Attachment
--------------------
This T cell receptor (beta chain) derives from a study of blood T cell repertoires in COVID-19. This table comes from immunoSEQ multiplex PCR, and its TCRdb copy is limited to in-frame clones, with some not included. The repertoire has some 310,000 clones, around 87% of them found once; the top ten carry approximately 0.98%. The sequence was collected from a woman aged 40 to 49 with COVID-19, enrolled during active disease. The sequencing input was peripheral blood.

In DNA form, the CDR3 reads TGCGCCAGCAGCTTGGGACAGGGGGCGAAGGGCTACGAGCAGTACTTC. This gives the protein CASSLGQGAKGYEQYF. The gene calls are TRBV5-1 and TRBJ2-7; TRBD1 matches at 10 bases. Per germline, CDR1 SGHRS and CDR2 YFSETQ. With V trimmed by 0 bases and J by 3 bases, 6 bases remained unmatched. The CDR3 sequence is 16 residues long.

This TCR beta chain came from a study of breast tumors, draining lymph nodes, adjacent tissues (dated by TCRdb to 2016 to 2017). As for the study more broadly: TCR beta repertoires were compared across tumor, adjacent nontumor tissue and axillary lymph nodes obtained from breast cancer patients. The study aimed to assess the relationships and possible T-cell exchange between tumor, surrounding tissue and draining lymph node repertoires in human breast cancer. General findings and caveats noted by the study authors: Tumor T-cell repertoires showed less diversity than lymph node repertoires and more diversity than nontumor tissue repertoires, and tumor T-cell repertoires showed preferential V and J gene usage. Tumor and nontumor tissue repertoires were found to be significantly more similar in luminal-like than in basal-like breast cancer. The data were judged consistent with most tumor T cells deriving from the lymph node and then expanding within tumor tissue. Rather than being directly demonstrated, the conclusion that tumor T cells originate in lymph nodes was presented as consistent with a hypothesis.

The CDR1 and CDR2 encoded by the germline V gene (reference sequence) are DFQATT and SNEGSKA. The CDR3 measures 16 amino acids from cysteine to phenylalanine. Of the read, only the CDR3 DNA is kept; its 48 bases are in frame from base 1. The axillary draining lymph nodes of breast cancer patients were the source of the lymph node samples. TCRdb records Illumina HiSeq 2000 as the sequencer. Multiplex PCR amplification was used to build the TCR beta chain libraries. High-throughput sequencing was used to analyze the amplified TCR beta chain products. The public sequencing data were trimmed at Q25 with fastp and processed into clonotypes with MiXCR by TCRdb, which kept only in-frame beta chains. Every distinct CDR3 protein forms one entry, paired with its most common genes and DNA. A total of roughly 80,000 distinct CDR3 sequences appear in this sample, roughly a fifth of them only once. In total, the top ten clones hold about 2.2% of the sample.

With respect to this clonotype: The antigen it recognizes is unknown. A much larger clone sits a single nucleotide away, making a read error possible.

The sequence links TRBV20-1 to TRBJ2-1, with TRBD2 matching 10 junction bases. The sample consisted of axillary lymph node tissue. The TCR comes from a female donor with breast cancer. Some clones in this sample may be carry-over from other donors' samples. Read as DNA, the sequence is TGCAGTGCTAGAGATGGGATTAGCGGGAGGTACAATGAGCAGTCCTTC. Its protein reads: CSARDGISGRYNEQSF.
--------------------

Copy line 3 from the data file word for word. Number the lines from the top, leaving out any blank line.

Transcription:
This TCR beta chain came from a study of breast tumors, draining lymph nodes, adjacent tissues (dated by TCRdb to 2016 to 2017). As for the study more broadly: TCR beta repertoires were compared across tumor, adjacent nontumor tissue and axillary lymph nodes obtained from breast cancer patients. The study aimed to assess the relationships and possible T-cell exchange between tumor, surrounding tissue and draining lymph node repertoires in human breast cancer. General findings and caveats noted by the study authors: Tumor T-cell repertoires showed less diversity than lymph node repertoires and more diversity than nontumor tissue repertoires, and tumor T-cell repertoires showed preferential V and J gene usage. Tumor and nontumor tissue repertoires were found to be significantly more similar in luminal-like than in basal-like breast cancer. The data were judged consistent with most tumor T cells deriving from the lymph node and then expanding within tumor tissue. Rather than being directly demonstrated, the conclusion that tumor T cells originate in lymph nodes was presented as consistent with a hypothesis.